© 2024
Play Live Radio
Next Up:
0:00
0:00
0:00 0:00
Available On Air Stations

Good News, Bad News: Japanese Economy Surges, But Likely Will Slow

In a classic example of "on the one hand, on the other hand" economic analysis, the word that Japan's economy grew at a strong 4.1 percent annual rate in the first quarter is being followed by cautionary talk of slower growth for the world's third-largest economy in coming quarters.

"Japan's economic growth probably peaked in the first quarter and analysts forecast the pace of expansion will halve by year-end as the boost from earthquake reconstruction fades," Bloomberg News says.

"Prospects remained uncertain for the current quarter because of fears about the European economy and other factors that could crimp expansion," Bloomberg BusinessWeek adds.

Reuters writes that "the figures underlined expectations that growth would slow down during the rest of the year, partly as the impact of the rebuilding effort fades."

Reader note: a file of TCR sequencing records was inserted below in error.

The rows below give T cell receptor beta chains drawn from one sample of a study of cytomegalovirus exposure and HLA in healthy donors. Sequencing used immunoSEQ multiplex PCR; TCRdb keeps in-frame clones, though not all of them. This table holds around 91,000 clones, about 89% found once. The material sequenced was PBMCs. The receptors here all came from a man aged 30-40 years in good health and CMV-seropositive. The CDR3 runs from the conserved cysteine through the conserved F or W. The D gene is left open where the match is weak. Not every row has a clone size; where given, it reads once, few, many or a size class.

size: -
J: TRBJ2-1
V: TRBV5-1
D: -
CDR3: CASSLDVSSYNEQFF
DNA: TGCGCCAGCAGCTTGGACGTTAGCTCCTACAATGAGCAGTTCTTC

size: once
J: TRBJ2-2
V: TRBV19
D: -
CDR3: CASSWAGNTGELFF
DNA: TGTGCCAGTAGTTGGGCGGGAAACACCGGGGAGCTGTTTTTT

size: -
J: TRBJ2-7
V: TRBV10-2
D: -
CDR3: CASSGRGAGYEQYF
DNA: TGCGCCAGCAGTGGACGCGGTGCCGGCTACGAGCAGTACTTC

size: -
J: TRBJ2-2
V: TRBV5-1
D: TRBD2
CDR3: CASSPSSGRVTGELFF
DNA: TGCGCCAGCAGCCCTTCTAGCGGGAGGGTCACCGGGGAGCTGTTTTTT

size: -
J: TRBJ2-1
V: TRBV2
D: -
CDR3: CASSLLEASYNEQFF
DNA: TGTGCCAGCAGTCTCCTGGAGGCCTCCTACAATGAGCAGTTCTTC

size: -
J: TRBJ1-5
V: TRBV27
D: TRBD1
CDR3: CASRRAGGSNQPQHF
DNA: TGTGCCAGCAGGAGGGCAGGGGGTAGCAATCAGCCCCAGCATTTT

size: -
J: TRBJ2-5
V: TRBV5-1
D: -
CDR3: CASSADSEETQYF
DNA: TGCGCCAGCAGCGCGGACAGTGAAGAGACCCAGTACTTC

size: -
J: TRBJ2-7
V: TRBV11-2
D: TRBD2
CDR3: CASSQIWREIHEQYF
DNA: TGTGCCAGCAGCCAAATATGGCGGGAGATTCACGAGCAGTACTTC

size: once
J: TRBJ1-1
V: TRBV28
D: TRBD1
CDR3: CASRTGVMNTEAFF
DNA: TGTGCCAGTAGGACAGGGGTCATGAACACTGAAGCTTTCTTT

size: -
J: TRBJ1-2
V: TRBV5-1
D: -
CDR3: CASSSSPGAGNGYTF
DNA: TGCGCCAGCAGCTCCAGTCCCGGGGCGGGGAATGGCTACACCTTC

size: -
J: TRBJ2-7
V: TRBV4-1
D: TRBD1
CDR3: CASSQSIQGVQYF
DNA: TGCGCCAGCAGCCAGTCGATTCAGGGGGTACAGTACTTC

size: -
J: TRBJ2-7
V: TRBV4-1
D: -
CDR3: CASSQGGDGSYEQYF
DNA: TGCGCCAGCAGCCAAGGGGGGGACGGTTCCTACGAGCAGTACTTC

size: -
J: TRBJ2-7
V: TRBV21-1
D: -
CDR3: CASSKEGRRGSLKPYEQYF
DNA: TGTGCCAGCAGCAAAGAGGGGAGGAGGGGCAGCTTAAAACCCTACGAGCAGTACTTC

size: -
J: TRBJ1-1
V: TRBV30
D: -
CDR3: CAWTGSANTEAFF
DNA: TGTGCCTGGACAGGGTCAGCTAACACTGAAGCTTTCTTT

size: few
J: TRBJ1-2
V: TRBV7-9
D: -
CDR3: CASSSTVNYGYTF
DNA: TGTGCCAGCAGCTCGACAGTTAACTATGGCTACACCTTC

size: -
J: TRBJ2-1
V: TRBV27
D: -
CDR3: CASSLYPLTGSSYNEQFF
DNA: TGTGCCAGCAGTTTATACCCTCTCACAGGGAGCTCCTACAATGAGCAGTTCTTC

Japan's northeast coast was shaken by a massive earthquake, and then pummeled by a tsunami, on March 11, 2011.

Copyright 2020 NPR. To see more, visit https://www.npr.org.

Mark Memmott is NPR's supervising senior editor for Standards & Practices. In that role, he's a resource for NPR's journalists – helping them raise the right questions as they do their work and uphold the organization's standards.
Related Content
  • Memories of the massive earthquake and tsunami that hit Japan have created a niche industry of "disaster-protection gear." Many Japanese are now fully stocked up on emergency equipment, food and water.
  • Under a plan announced overnight, about 9,000 Marines will go to Guam and other places in the Pacific. Around 10,000 will remain.
  • The 787 Dreamliner will make the first-ever, non-stop Boston-Tokyo flight Sunday. Boston hotels and restaurants are prepping for a jump in Japanese tourists. Another economic boost could come from Japanese corporations that may now put their North American headquarters in Massachusetts. From member station WBUR, Curt Nickisch reports on the city's "nonstop excitement."
  • Russia has one of the world's 10 biggest economies, but it isn't even among the top 30 U.S. trading partners. A new John Deere plant there shows the complications of that relationship. To avoid tariffs, tractors and combines are built in Iowa, then taken apart and shipped to Russia, where they're reassembled.